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Language Differentiation of Ukraine’s Population

, (2) village dialect surzhyk, (3) Sovietized-Ukrainian surzhyk, (4) urban bilinguals’ surzhyk, and (5) post-independence surzhyk ( Bilaniuk 2004 ). It is more often used by ethnic Ukrainians (14%) than by ethnic Russians (5%). Furthermore, surveys show significant regional differences in the use of surzhyk: from 2.5% in the Western and 9.6% in the Eastern region to as much as 21.6% in the East-Central region ( Khmelko 2004 ). Generally, the population of Ukraine mainly speak Ukrainian and Russian. Bilingualism risks and language bipolarity in Ukraine The

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Parameters of the Transition from a Cultural to a Political Program by the Czech and Slovak Elites in the Mid-19th Century

Introduction Aside from looking at political history, any examination of the politicization of bourgeois elites needs to pay particular attention to the history of ideas and political thought too. Looking at it from a Central European perspective, this approach has a strong tradition, especially in Poland and Hungary, partly also in Slovakia, but not in the Czech lands. This is yet another reason why we need to build on analytical works within political theory (e.g., works of the Slovak philosopher Tibor Pichler ) See especially Pichler Tibor , Etnos a

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The Arabic Language: A Latin of Modernity?

English by Jonathan Wright] Laverstock Aflame Almási, Gábor and Šubarić, Lav, eds. 2015. Latin at the Crossroads of Identity: The Evolution of Linguistic Nationalism in the Kingdom of Hungary (Ser: Central and Eastern Europe, Vol 5). Leiden: Brill. Almási Gábor Šubarić Lav 2015 Latin at the Crossr oads of Identity: The Evolution of Linguistic Nationalism in the Kingdom of Hungary Ser: Central and Eastern Europe 5 Leiden Brill Amin, Hussein. 1996. Egypt and the Arab World in the Satellite Age (pp 103-126). In: John Sinclair, Elizabeth Jacka, Stuart Cunningham, eds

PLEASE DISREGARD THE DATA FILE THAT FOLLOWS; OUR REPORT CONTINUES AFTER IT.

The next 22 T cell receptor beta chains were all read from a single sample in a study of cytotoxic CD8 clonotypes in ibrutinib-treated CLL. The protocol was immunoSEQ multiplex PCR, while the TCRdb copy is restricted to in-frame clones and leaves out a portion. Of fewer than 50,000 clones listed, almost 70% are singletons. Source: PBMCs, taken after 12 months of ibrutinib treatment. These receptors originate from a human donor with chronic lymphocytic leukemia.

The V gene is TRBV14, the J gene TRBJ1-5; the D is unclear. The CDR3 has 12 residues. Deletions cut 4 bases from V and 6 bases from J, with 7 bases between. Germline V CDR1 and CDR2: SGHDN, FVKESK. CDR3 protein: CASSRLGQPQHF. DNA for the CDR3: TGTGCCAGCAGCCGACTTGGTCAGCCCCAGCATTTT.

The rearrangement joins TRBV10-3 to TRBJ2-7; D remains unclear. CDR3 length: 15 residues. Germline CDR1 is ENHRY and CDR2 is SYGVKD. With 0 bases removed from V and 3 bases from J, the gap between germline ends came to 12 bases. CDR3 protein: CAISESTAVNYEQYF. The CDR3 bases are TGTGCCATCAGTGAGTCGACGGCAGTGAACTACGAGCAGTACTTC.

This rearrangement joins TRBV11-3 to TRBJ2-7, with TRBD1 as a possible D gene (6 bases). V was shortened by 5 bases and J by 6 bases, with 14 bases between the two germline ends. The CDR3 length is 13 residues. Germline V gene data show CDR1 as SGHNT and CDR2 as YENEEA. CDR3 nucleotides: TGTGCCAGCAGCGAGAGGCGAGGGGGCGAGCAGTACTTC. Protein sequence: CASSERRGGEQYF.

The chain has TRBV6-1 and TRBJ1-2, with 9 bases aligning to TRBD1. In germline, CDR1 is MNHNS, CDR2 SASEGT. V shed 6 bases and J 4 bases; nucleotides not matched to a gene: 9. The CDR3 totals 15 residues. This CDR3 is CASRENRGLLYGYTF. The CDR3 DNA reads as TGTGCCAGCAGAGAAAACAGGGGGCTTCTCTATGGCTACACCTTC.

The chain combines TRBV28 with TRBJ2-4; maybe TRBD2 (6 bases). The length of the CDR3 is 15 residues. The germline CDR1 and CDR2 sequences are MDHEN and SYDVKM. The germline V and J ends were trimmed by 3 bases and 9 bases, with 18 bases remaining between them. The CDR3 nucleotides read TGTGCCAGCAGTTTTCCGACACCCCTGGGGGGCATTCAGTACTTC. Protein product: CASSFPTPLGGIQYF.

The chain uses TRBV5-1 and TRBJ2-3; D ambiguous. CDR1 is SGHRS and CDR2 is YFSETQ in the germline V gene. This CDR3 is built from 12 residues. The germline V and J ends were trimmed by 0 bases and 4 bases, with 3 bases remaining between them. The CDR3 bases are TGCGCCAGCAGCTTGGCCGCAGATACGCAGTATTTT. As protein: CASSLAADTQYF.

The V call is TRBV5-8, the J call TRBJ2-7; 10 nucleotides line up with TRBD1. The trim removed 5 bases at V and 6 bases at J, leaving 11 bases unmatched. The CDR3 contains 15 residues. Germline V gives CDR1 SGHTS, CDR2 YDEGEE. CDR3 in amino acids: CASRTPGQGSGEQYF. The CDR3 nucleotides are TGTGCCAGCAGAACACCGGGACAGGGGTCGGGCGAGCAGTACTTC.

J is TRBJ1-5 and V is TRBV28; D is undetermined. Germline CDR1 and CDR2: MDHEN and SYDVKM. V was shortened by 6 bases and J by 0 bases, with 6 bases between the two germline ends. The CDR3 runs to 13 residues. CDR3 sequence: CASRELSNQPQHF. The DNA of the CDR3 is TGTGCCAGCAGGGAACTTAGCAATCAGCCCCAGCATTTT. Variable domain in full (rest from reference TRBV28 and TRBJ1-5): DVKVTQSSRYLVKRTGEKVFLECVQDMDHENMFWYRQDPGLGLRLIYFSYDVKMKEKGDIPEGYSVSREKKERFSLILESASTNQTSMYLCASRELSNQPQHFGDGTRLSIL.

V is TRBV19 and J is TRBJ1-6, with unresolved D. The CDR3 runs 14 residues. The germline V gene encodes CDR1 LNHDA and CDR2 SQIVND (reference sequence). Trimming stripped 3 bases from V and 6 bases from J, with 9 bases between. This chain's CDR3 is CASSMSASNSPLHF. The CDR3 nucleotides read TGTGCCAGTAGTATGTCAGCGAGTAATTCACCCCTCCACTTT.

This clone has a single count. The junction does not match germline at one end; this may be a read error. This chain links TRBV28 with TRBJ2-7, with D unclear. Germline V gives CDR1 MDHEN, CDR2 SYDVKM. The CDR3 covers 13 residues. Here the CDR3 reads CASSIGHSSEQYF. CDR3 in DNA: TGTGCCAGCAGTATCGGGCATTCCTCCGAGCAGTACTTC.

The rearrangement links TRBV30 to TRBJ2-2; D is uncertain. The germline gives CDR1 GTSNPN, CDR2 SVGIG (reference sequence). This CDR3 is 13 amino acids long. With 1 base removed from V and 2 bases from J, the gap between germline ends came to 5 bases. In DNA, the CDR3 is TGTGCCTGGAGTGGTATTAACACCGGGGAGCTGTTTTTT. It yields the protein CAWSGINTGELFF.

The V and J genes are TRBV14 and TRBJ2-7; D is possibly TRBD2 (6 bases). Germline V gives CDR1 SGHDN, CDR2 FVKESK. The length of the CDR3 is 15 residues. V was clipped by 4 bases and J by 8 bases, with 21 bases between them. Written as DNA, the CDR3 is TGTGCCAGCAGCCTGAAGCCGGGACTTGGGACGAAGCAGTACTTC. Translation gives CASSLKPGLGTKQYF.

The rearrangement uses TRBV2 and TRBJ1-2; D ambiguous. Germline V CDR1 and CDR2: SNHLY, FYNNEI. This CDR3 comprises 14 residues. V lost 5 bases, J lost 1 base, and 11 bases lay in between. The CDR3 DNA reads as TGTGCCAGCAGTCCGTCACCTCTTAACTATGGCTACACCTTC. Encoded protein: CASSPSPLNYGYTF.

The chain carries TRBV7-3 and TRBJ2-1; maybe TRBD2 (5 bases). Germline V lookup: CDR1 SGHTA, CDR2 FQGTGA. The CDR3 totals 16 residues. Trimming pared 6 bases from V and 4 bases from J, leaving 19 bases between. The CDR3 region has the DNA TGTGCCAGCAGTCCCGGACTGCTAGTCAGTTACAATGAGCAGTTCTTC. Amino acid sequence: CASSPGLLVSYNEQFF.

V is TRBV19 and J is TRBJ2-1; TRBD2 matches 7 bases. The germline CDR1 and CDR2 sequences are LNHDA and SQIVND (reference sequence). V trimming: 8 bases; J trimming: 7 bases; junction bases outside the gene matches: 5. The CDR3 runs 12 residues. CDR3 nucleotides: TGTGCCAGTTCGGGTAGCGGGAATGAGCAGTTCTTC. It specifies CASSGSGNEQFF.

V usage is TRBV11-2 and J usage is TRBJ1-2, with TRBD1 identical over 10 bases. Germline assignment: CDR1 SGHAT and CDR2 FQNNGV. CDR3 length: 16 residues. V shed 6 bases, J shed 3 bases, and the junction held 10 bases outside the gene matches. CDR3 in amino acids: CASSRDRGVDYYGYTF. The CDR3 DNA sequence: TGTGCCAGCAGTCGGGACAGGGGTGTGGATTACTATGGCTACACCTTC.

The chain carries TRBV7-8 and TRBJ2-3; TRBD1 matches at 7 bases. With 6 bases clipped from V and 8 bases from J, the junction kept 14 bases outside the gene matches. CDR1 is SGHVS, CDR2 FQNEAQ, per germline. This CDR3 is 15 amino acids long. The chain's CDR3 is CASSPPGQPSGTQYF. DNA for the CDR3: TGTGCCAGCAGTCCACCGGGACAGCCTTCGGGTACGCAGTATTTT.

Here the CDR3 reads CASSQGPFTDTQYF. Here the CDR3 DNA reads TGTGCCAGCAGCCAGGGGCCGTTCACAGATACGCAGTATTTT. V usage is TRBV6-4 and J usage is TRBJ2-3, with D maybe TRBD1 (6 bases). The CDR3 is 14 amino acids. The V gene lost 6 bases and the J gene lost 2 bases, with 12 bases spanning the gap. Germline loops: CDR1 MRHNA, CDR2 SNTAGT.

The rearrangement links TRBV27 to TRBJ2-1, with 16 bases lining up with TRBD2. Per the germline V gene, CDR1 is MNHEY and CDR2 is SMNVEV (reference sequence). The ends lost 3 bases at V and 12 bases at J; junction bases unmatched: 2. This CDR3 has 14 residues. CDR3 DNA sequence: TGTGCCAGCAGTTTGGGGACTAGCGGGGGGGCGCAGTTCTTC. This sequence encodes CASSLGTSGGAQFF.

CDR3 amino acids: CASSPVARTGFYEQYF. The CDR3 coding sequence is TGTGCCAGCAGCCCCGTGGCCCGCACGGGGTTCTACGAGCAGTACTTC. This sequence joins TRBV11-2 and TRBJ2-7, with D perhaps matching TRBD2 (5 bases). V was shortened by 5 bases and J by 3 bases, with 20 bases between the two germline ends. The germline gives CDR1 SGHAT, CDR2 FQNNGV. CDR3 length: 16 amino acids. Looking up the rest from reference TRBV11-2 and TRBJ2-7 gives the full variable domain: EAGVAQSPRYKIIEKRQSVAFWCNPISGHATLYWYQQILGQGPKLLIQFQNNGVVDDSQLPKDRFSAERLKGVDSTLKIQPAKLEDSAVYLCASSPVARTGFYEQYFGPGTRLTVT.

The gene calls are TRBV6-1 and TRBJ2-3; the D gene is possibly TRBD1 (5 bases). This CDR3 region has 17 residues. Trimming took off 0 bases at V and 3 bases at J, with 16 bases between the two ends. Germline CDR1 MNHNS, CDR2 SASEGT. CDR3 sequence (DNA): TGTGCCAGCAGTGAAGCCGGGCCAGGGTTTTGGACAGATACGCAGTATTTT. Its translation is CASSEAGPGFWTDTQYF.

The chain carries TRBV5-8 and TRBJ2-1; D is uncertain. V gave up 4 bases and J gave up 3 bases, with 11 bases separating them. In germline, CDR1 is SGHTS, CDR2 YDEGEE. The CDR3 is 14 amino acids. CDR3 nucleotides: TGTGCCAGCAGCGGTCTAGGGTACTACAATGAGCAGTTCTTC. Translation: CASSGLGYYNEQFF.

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A Bridge to the Past: Public Memory and Nostalgia for the Communist Times in Modern Georgia

-communist countries became a Petri cup for studying collective memory and nostalgia, as the changes in political and social system happened quite recently and were dramatic enough to conceptualize nostalgia and analyze the variety of forms it may take. Majority of the research is dedicated to Eastern Germany, and its Ostalgie, ex-Yugoslavia’s Yugonostalgia, and other Central European and Balkan countries. However, Georgia has its specific type of nostalgia that developed and existed in a completely different context. In Georgia, nostalgic feelings contradict the official narrative

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Anti-Islamism without Moslems: Cognitive Frames of Czech Antimigrant Politics

, 242), coupled with feelings of risk, danger, and threat. Increasing number of refugees in 2015 led temporally to the increasing coverage of issues related to migrants or Islam by the Czech media. The tenor of the news was negative, and the media used the concept of “othering” of the migrants ( Burešová and Sedláková 2016 ). It is therefore not surprising that the anti-Islam and antimigrant rhetoric is used by extremist politicians and their parties. This is a phenomenon typical for use in the toolbox of recent far-right parties in both Western and Central Europe